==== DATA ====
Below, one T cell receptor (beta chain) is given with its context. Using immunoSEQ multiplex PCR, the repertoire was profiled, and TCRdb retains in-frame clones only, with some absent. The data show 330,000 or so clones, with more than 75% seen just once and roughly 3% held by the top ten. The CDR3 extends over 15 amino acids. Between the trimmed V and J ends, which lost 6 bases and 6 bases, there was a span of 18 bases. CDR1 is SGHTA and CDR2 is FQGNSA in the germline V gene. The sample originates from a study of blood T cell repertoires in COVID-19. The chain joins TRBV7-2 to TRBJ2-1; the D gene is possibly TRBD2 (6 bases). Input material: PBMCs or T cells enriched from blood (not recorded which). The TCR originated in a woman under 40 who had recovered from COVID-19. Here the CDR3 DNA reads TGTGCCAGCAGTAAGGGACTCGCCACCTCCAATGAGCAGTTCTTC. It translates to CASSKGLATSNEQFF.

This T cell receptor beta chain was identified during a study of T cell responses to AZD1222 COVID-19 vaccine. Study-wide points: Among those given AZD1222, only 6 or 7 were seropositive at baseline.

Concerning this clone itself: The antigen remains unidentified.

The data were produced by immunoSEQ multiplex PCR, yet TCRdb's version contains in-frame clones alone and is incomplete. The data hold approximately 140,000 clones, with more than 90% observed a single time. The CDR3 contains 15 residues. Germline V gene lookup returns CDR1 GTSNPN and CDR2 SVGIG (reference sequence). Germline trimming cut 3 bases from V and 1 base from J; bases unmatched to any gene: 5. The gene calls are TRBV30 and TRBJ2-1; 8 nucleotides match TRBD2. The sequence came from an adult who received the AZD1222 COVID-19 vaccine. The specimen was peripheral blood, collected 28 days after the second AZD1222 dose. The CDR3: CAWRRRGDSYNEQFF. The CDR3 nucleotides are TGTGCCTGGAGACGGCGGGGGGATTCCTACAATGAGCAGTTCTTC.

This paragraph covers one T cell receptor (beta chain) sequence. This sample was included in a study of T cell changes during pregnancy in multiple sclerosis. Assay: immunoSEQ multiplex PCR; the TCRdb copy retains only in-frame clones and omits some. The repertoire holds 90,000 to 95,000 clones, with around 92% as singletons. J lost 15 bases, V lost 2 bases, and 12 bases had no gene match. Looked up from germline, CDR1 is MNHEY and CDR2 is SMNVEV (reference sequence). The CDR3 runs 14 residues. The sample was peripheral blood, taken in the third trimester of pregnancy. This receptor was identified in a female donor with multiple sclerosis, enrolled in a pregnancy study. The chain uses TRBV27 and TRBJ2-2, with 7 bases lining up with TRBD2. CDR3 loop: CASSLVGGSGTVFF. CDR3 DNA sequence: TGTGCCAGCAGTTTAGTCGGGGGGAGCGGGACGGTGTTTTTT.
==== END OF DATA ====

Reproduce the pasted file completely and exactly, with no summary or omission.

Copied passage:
Below, one T cell receptor (beta chain) is given with its context. Using immunoSEQ multiplex PCR, the repertoire was profiled, and TCRdb retains in-frame clones only, with some absent. The data show 330,000 or so clones, with more than 75% seen just once and roughly 3% held by the top ten. The CDR3 extends over 15 amino acids. Between the trimmed V and J ends, which lost 6 bases and 6 bases, there was a span of 18 bases. CDR1 is SGHTA and CDR2 is FQGNSA in the germline V gene. The sample originates from a study of blood T cell repertoires in COVID-19. The chain joins TRBV7-2 to TRBJ2-1; the D gene is possibly TRBD2 (6 bases). Input material: PBMCs or T cells enriched from blood (not recorded which). The TCR originated in a woman under 40 who had recovered from COVID-19. Here the CDR3 DNA reads TGTGCCAGCAGTAAGGGACTCGCCACCTCCAATGAGCAGTTCTTC. It translates to CASSKGLATSNEQFF.

This T cell receptor beta chain was identified during a study of T cell responses to AZD1222 COVID-19 vaccine. Study-wide points: Among those given AZD1222, only 6 or 7 were seropositive at baseline.

Concerning this clone itself: The antigen remains unidentified.

The data were produced by immunoSEQ multiplex PCR, yet TCRdb's version contains in-frame clones alone and is incomplete. The data hold approximately 140,000 clones, with more than 90% observed a single time. The CDR3 contains 15 residues. Germline V gene lookup returns CDR1 GTSNPN and CDR2 SVGIG (reference sequence). Germline trimming cut 3 bases from V and 1 base from J; bases unmatched to any gene: 5. The gene calls are TRBV30 and TRBJ2-1; 8 nucleotides match TRBD2. The sequence came from an adult who received the AZD1222 COVID-19 vaccine. The specimen was peripheral blood, collected 28 days after the second AZD1222 dose. The CDR3: CAWRRRGDSYNEQFF. The CDR3 nucleotides are TGTGCCTGGAGACGGCGGGGGGATTCCTACAATGAGCAGTTCTTC.

This paragraph covers one T cell receptor (beta chain) sequence. This sample was included in a study of T cell changes during pregnancy in multiple sclerosis. Assay: immunoSEQ multiplex PCR; the TCRdb copy retains only in-frame clones and omits some. The repertoire holds 90,000 to 95,000 clones, with around 92% as singletons. J lost 15 bases, V lost 2 bases, and 12 bases had no gene match. Looked up from germline, CDR1 is MNHEY and CDR2 is SMNVEV (reference sequence). The CDR3 runs 14 residues. The sample was peripheral blood, taken in the third trimester of pregnancy. This receptor was identified in a female donor with multiple sclerosis, enrolled in a pregnancy study. The chain uses TRBV27 and TRBJ2-2, with 7 bases lining up with TRBD2. CDR3 loop: CASSLVGGSGTVFF. CDR3 DNA sequence: TGTGCCAGCAGTTTAGTCGGGGGGAGCGGGACGGTGTTTTTT.